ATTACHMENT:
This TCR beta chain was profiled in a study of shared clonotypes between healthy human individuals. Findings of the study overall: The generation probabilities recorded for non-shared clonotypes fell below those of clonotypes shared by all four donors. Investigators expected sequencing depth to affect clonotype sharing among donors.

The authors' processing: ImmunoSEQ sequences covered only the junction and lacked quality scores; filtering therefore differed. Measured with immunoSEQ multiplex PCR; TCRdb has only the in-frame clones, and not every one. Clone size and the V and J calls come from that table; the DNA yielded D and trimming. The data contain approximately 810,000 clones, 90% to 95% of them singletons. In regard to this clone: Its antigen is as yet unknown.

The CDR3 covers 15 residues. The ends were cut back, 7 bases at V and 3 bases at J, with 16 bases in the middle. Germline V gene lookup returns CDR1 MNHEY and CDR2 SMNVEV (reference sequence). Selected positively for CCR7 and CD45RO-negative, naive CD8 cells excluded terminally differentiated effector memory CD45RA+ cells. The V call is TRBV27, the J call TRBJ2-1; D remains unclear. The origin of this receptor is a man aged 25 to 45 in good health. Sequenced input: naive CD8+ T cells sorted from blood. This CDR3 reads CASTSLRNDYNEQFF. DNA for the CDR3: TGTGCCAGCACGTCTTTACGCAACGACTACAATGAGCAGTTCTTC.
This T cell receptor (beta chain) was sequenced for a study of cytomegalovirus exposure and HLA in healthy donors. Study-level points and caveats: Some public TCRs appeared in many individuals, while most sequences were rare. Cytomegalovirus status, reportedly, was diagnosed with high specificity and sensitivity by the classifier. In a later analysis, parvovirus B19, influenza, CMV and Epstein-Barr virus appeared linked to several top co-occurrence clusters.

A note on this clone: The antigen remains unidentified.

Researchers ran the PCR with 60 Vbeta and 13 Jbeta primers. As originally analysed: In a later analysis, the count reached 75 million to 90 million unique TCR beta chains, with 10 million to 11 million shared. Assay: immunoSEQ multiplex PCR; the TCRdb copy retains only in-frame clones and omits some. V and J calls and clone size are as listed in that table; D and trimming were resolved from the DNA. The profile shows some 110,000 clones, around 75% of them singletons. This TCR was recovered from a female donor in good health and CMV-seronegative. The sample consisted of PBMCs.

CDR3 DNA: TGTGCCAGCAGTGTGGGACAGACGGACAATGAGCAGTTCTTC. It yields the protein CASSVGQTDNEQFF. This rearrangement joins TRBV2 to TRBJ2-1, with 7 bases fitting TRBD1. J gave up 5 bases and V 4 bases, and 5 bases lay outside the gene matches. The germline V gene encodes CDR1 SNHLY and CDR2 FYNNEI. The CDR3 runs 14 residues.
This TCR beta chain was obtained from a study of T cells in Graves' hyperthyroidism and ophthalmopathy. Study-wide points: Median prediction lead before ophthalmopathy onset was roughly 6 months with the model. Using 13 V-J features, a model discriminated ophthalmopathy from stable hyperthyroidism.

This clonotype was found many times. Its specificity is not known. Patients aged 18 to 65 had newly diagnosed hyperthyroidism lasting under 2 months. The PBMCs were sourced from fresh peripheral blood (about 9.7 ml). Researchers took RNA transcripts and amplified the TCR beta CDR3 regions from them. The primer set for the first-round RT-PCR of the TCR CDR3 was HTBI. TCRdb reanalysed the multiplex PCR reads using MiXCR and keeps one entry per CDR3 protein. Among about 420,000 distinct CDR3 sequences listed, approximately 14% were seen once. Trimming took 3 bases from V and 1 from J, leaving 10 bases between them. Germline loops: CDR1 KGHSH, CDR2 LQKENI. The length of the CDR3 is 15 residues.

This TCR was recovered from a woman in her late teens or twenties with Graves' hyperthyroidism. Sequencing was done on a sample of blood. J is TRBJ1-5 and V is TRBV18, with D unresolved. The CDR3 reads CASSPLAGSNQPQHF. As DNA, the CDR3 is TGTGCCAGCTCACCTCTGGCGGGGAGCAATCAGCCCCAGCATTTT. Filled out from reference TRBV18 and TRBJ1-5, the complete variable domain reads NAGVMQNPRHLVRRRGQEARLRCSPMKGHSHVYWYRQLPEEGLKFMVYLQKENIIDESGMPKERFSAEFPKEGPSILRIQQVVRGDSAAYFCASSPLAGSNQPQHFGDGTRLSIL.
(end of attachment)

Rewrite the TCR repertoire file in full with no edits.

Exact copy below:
This TCR beta chain was profiled in a study of shared clonotypes between healthy human individuals. Findings of the study overall: The generation probabilities recorded for non-shared clonotypes fell below those of clonotypes shared by all four donors. Investigators expected sequencing depth to affect clonotype sharing among donors.

The authors' processing: ImmunoSEQ sequences covered only the junction and lacked quality scores; filtering therefore differed. Measured with immunoSEQ multiplex PCR; TCRdb has only the in-frame clones, and not every one. Clone size and the V and J calls come from that table; the DNA yielded D and trimming. The data contain approximately 810,000 clones, 90% to 95% of them singletons. In regard to this clone: Its antigen is as yet unknown.

The CDR3 covers 15 residues. The ends were cut back, 7 bases at V and 3 bases at J, with 16 bases in the middle. Germline V gene lookup returns CDR1 MNHEY and CDR2 SMNVEV (reference sequence). Selected positively for CCR7 and CD45RO-negative, naive CD8 cells excluded terminally differentiated effector memory CD45RA+ cells. The V call is TRBV27, the J call TRBJ2-1; D remains unclear. The origin of this receptor is a man aged 25 to 45 in good health. Sequenced input: naive CD8+ T cells sorted from blood. This CDR3 reads CASTSLRNDYNEQFF. DNA for the CDR3: TGTGCCAGCACGTCTTTACGCAACGACTACAATGAGCAGTTCTTC.
This T cell receptor (beta chain) was sequenced for a study of cytomegalovirus exposure and HLA in healthy donors. Study-level points and caveats: Some public TCRs appeared in many individuals, while most sequences were rare. Cytomegalovirus status, reportedly, was diagnosed with high specificity and sensitivity by the classifier. In a later analysis, parvovirus B19, influenza, CMV and Epstein-Barr virus appeared linked to several top co-occurrence clusters.

A note on this clone: The antigen remains unidentified.

Researchers ran the PCR with 60 Vbeta and 13 Jbeta primers. As originally analysed: In a later analysis, the count reached 75 million to 90 million unique TCR beta chains, with 10 million to 11 million shared. Assay: immunoSEQ multiplex PCR; the TCRdb copy retains only in-frame clones and omits some. V and J calls and clone size are as listed in that table; D and trimming were resolved from the DNA. The profile shows some 110,000 clones, around 75% of them singletons. This TCR was recovered from a female donor in good health and CMV-seronegative. The sample consisted of PBMCs.

CDR3 DNA: TGTGCCAGCAGTGTGGGACAGACGGACAATGAGCAGTTCTTC. It yields the protein CASSVGQTDNEQFF. This rearrangement joins TRBV2 to TRBJ2-1, with 7 bases fitting TRBD1. J gave up 5 bases and V 4 bases, and 5 bases lay outside the gene matches. The germline V gene encodes CDR1 SNHLY and CDR2 FYNNEI. The CDR3 runs 14 residues.
This TCR beta chain was obtained from a study of T cells in Graves' hyperthyroidism and ophthalmopathy. Study-wide points: Median prediction lead before ophthalmopathy onset was roughly 6 months with the model. Using 13 V-J features, a model discriminated ophthalmopathy from stable hyperthyroidism.

This clonotype was found many times. Its specificity is not known. Patients aged 18 to 65 had newly diagnosed hyperthyroidism lasting under 2 months. The PBMCs were sourced from fresh peripheral blood (about 9.7 ml). Researchers took RNA transcripts and amplified the TCR beta CDR3 regions from them. The primer set for the first-round RT-PCR of the TCR CDR3 was HTBI. TCRdb reanalysed the multiplex PCR reads using MiXCR and keeps one entry per CDR3 protein. Among about 420,000 distinct CDR3 sequences listed, approximately 14% were seen once. Trimming took 3 bases from V and 1 from J, leaving 10 bases between them. Germline loops: CDR1 KGHSH, CDR2 LQKENI. The length of the CDR3 is 15 residues.

This TCR was recovered from a woman in her late teens or twenties with Graves' hyperthyroidism. Sequencing was done on a sample of blood. J is TRBJ1-5 and V is TRBV18, with D unresolved. The CDR3 reads CASSPLAGSNQPQHF. As DNA, the CDR3 is TGTGCCAGCTCACCTCTGGCGGGGAGCAATCAGCCCCAGCATTTT. Filled out from reference TRBV18 and TRBJ1-5, the complete variable domain reads NAGVMQNPRHLVRRRGQEARLRCSPMKGHSHVYWYRQLPEEGLKFMVYLQKENIIDESGMPKERFSAEFPKEGPSILRIQQVVRGDSAAYFCASSPLAGSNQPQHFGDGTRLSIL.